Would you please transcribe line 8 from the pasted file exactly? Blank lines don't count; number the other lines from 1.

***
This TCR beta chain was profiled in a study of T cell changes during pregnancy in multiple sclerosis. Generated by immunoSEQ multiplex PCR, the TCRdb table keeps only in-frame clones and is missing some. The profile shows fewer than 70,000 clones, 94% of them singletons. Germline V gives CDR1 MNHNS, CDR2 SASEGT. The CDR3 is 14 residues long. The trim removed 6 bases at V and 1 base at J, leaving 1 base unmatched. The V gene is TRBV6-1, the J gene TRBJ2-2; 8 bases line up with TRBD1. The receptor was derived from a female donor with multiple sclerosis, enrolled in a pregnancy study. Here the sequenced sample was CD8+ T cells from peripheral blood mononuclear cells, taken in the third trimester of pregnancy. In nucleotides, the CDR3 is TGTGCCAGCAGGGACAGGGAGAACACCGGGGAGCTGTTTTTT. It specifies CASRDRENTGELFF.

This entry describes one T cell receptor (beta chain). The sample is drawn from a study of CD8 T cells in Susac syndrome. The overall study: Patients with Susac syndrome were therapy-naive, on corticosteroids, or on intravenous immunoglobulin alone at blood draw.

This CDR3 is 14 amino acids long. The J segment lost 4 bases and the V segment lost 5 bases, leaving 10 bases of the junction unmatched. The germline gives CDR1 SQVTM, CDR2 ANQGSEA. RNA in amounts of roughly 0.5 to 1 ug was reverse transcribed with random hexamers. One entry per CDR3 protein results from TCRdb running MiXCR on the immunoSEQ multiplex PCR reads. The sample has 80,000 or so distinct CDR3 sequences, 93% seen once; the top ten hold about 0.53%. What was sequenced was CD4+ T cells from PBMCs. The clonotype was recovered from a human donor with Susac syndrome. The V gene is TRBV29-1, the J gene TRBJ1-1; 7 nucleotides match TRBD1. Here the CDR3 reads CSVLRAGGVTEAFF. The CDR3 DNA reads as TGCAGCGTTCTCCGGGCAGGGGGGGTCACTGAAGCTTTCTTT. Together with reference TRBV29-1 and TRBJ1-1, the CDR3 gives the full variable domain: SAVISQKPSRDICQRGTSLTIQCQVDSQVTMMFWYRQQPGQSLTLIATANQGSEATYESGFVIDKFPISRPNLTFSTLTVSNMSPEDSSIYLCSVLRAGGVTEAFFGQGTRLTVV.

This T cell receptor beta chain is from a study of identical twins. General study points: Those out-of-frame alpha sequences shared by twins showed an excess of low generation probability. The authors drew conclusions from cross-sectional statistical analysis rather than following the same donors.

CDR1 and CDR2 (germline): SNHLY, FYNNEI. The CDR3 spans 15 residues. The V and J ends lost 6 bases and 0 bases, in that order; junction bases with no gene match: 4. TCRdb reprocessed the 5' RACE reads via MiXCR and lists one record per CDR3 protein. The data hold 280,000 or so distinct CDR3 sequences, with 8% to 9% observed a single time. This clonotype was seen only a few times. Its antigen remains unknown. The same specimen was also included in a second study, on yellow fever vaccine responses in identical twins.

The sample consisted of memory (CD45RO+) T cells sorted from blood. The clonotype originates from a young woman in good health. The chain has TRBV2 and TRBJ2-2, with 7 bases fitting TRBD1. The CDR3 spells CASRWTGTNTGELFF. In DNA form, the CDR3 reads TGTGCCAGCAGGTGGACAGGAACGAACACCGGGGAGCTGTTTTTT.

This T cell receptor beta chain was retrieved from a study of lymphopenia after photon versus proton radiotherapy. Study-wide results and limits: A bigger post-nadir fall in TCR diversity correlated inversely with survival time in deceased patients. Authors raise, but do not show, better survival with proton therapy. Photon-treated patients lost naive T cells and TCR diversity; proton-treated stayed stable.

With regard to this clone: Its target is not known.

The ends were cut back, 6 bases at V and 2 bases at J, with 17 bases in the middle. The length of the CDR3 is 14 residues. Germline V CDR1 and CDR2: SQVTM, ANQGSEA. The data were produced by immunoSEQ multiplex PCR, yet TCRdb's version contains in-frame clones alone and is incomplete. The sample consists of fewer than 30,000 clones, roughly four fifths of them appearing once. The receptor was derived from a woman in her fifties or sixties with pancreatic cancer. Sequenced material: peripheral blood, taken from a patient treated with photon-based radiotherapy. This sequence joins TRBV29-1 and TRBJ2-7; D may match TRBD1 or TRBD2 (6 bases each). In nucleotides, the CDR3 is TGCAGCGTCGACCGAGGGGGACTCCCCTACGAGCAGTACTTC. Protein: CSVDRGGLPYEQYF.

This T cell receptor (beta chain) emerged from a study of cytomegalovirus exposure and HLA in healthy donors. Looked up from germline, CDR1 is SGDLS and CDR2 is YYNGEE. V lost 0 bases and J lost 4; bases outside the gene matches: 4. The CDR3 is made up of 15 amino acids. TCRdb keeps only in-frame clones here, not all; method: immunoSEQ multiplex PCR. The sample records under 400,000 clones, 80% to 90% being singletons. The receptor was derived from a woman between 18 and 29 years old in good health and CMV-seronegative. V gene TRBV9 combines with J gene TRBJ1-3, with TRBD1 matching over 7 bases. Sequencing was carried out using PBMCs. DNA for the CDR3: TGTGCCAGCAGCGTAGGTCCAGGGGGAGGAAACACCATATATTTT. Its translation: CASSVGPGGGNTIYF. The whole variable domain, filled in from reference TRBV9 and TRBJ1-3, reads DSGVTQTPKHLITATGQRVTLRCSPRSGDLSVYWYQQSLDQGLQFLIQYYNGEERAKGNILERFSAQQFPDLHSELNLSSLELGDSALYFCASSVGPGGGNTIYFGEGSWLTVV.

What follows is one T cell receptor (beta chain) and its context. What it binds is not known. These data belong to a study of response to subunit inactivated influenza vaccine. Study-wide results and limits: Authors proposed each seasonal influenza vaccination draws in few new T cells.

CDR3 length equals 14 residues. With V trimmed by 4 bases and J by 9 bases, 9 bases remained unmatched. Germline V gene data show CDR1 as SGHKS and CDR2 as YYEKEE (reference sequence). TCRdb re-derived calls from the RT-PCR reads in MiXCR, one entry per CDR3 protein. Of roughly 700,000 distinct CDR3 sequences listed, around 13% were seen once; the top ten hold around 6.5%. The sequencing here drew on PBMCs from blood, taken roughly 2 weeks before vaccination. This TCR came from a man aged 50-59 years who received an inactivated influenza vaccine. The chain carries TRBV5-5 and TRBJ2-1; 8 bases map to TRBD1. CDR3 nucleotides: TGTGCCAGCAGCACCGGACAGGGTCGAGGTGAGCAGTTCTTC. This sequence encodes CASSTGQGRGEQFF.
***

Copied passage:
With regard to this clone: Its target is not known.